The first step in souping up the engine is to increase the amount of fuel injected into the combustion chambers. For electric systems (PD and CR) this can be done via electronic modding („chip tuning”), while for unit injector (TDI) systems you can apply chip tuning and modify the injector as well.

Purely mechanical pump units have some advantages but you need proper training and proper diagnostic tools to modify them. A system with a 2.8 disk and a #10 pump unit is nearly identical to one with a 3.1 disc and a #9 unit, but the two will display different behaviour and may require injector nozzles of different diameter. All of this is properly sized in the factory, with due consideration to longevity, spray pattern and many other aspects. Ideallly a tuning specialist will also match them but I think we should be thankful if he has as much as decent experience with the system. Proper timing of the injection is fundamental to achieving the desired performance, engine sound and emissions. The angle of pilot injection, the sizing of the nozzle and the pump unit all belong together, these components and their settings must be harmonised.

If you are talking about a PD system being upgraded via software modification, you still need to consider the size or the injector because you could upset the precisely calibrated dosage. Unit injector systems are very sensitive to quantities because the mechanically created operating pressure is powerful enough to strip the timing belt. You cannot increase the amount of fuel without an end, but there are other options such as installing a camshaft with a different profile which will build up injection pressure in a different way.

Once you increase the injected amount and match all system components, you need to increase the amount of air supplied to the engine by the turbocharger.

Turbocharger for the task

Turbochargers are simple machines. The kinetic energy of exhaust gases propels a turbine wheel which shares its shaft with a compressor wheel. The latter compresses the air in the intake mainfold which means more air per volume entering the combustion chamber. The degree of charge can be increased if the compressed gases (which heat up during compression) are cooled – this is what an intercooler does.

When a manufacturer or a supplier designs an engine they define the rpm range it is intended to operate in. That is usually the 1500-3000rpm range where a diesel engine spends 70% of its useful life. If you know the displacement and the operative rpm you can define the air intake volume, allowing you to size the turbocharger. There are of course many other factors but this is the pith of it,

Turbo manufacturers have a thick catalogue full of various turbochargers, each precisely calibrated to certain parameters, and engine manufacturers can pick whichever turbocharger suits their needs best. In analogy to photomodels who are rated by their breast, hip and waist sizes, turbochargers are classified by their charging efficiency as defined against their pressure conditions and air volume delivery. This diagram is slightly confusing for laymen but for engineers it is fundamental: this is what they use for matching turbochargers to engines.

You cannot be a real tuner of turbocharged engines without knowing this diagram.

The narrow, central portion of the chart marks the highest efficiency range of the turbocharger. Ideally this is where you want to run your turbocharger, with the designated air volume and ratio. The more you rev your engine, the higher the turbocharger revs, and it will leave this ideal area. Its efficiency will decrease. That is exactly what happens when you electronically force an optimised turbocharger to deliver more air (provide higher pressure). Slightly increase the pressure and the gain will be especially obvious at lower engine speeds. However as rpm increases the turbo will be restricted because of the lower efficiency. Not to mention that higher load means higher mechanical strain causing damage to the compressor wheel, rocketing the vanes into the combustion chamber, possibly through the intercooler.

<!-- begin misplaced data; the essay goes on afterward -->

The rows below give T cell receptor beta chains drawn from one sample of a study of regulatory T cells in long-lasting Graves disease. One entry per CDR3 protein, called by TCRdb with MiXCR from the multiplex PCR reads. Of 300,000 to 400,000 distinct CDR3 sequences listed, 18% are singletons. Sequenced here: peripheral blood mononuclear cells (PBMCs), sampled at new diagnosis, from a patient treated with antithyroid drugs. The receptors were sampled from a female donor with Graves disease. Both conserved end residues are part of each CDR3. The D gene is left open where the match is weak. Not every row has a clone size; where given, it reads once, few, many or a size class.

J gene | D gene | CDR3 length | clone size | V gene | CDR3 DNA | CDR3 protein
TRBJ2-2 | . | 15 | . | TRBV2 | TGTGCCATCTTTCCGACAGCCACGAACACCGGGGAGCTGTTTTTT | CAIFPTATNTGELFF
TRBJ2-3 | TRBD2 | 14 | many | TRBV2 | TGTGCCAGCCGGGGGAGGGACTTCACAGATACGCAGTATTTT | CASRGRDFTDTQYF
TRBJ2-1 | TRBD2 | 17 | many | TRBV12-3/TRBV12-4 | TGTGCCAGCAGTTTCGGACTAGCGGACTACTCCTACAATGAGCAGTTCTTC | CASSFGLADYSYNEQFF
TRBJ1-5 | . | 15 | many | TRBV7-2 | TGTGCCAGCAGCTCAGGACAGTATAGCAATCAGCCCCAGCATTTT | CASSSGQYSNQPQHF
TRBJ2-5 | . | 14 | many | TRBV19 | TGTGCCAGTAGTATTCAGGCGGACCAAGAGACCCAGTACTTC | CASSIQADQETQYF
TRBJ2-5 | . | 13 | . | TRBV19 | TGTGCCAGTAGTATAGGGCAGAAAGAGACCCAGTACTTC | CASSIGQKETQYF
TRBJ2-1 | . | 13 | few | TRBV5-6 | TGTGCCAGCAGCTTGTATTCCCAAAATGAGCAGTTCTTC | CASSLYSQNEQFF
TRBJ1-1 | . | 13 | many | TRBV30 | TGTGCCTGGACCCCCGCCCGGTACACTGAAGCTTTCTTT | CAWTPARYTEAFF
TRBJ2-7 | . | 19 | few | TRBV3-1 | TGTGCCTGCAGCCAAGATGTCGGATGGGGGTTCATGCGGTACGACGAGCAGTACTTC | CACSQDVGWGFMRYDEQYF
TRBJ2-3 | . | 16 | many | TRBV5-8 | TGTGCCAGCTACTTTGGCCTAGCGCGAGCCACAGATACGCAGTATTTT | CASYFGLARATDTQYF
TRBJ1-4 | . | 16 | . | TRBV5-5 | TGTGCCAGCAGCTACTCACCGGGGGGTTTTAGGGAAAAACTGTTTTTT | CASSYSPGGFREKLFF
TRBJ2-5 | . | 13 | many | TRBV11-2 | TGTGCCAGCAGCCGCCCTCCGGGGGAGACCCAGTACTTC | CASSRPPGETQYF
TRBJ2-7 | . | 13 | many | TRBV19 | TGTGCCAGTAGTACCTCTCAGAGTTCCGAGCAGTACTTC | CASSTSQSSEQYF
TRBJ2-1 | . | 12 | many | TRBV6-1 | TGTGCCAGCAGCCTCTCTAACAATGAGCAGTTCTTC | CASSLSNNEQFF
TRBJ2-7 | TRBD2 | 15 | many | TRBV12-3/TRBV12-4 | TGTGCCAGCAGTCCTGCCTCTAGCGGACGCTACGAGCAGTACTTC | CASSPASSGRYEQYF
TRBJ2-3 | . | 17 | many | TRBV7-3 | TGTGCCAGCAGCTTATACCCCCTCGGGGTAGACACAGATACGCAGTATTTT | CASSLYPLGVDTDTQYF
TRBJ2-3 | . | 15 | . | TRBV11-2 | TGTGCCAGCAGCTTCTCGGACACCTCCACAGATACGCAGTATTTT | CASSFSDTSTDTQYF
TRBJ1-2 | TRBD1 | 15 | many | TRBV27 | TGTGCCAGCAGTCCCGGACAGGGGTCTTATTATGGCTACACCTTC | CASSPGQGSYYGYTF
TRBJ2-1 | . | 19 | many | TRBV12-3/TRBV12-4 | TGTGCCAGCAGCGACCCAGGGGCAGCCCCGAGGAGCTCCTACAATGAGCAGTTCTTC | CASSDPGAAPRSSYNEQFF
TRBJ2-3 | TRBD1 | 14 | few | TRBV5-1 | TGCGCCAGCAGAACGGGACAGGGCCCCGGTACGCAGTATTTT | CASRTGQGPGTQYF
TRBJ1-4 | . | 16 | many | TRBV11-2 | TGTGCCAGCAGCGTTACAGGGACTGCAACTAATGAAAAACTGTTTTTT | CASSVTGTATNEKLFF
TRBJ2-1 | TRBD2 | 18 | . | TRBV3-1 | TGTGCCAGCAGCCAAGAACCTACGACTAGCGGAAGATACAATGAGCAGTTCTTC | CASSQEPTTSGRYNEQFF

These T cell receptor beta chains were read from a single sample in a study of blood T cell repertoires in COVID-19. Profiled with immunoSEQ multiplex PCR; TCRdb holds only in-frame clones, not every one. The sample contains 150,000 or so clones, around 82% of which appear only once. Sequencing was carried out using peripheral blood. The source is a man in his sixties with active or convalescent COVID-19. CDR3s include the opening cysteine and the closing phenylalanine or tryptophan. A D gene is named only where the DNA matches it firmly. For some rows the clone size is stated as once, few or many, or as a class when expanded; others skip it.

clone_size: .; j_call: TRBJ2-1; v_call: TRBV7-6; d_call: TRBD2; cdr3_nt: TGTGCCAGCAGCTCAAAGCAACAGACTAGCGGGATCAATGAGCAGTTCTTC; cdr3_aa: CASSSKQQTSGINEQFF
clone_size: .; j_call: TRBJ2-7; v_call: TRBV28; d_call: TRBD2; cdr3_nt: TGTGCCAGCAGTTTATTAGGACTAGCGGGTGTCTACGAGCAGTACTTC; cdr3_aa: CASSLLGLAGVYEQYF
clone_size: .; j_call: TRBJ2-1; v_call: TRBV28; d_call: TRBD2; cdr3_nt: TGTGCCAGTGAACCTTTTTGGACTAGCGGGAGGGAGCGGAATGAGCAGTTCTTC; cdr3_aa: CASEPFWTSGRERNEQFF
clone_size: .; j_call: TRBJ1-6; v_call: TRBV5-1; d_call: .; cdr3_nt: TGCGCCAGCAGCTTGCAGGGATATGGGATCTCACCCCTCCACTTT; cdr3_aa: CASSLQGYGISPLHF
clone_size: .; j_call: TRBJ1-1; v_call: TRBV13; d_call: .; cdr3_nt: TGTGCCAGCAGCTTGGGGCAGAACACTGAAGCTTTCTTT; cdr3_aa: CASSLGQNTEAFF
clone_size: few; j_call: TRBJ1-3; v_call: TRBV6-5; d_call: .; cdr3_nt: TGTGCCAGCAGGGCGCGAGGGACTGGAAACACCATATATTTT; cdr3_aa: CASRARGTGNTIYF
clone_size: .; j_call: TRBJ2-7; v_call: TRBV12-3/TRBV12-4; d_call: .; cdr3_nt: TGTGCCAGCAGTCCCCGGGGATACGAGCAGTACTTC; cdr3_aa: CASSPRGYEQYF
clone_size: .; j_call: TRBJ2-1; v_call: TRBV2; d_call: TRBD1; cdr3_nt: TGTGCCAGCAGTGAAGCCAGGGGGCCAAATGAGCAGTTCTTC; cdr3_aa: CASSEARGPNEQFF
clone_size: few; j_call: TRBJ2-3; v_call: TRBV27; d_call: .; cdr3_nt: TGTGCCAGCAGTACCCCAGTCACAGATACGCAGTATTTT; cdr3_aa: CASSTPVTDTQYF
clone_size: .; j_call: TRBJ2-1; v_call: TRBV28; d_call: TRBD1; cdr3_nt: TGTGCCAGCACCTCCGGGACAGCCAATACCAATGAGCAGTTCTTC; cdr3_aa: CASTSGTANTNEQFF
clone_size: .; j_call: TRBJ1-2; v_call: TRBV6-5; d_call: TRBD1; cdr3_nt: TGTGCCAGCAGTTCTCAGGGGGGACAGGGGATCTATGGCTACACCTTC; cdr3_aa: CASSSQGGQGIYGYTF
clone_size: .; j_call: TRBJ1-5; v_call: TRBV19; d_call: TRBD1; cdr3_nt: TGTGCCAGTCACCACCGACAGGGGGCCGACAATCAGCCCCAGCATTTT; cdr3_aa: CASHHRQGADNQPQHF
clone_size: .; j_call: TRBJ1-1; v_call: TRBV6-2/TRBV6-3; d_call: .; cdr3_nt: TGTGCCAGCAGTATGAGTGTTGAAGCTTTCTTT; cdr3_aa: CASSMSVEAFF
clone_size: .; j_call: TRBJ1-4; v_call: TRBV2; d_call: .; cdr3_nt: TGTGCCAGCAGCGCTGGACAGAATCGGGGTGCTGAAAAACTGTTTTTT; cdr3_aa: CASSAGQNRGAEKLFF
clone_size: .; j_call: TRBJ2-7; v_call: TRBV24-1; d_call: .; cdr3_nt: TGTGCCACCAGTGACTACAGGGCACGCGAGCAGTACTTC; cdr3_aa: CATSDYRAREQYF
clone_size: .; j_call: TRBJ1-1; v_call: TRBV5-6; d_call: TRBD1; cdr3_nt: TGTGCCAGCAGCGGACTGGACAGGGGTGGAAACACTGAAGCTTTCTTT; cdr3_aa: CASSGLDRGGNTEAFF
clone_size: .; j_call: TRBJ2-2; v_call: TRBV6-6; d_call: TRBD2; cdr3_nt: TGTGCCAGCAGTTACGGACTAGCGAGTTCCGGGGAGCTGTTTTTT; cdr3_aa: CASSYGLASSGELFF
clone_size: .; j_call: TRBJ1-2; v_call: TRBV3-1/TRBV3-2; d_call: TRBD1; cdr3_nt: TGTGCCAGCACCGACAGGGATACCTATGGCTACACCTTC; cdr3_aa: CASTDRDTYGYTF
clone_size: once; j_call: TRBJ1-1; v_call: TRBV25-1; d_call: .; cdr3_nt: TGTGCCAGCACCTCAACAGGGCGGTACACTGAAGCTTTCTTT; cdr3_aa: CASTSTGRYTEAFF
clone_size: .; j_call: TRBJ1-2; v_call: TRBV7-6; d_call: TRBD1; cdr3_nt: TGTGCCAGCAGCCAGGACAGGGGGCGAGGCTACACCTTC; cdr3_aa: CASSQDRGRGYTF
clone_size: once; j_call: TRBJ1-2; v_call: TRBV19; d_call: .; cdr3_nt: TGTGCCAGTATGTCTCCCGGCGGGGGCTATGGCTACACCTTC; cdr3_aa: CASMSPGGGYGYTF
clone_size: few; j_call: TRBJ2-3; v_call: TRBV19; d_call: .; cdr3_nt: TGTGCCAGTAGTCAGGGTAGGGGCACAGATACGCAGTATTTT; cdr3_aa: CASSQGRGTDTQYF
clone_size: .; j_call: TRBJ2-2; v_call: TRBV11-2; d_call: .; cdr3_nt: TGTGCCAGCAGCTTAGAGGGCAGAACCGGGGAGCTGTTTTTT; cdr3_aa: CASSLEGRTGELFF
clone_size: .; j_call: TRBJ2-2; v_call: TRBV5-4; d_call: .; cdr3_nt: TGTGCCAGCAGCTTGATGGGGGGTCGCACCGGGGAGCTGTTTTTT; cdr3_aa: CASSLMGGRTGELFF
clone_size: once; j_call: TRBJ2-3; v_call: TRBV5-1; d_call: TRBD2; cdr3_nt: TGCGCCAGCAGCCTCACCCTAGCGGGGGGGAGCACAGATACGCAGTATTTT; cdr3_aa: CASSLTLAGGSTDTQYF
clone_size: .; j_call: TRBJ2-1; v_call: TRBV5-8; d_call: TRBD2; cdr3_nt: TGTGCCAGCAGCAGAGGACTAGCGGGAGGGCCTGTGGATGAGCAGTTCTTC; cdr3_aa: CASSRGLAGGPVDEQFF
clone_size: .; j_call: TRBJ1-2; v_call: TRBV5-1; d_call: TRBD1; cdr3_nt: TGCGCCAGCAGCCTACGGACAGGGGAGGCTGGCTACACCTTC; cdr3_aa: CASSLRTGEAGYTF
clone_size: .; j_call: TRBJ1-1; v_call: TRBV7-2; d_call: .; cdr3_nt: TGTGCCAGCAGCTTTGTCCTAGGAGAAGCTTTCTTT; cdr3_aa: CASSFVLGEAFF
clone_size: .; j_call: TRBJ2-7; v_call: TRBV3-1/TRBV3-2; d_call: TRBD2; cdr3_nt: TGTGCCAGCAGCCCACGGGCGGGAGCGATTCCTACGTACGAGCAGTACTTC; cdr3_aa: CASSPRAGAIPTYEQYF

An intercooler is surely needed

The next step is inevitable: you need a larger intercooler. If you check the chart – and if you know the air volume and the planned rpm range of the engine – you will be able to find your ideal turbocharger that will provide optimal efficiency in the desired operative range.

Like I said, the entire system is comprised of ideally sized and matched components; you can rarely make gains by modifying only a single component. Larger turbocharger means more air, and even if charge ratios remain unchanged, the air charge will warm up more, thus you will need a larger intercooler. You need enough room to install the intercooler and you need to link it up to the system. Manufacturers can find various locations for that, ideally one where the intercooler does not block the airway to other coolers, or else they can size these coolers to ensure uninhibited operation. Engine tuners can also find good locations for an oversize intercooler, if all else fails they can cut out a piece of the bumper – the end justifies the means.

Another consequence is an increased turbo lag. Also, the turbocharger is probably going to start delivering later. Since tt will be physically larger, it will have greater rotational inertia, and there will be a larger compressable air volume downstream of the compressor wheel, meaning pressure will build up slower. This is something we need to learn to live with. When you tune an engine it rarely gets a power gain throughout the entire rev range.

Provided you have selected the right turbocharger, and you have also increased the amount of fuel injected, you can theoretically achieve the air ratio that will yield a similar degree of soot generation than in the stock car

Another thing to note: while soot is the only visible pollutant coming out of a diesel engine, carbon monoxide and nitrogen-oxides are also there to be accounted for. These are generated as a function of the quality and temperature of the combustion process. More powerful engines rarely have the same emissions values as their lower output (stock) versions. Think about well-known diesel tune-up wizards; they increase power by no more than 10-15 percent, yet, they keep all emissions within legal limits. What they really do is optimise, rather than tune, the engine.

Harnessing the i ncrease of soot levels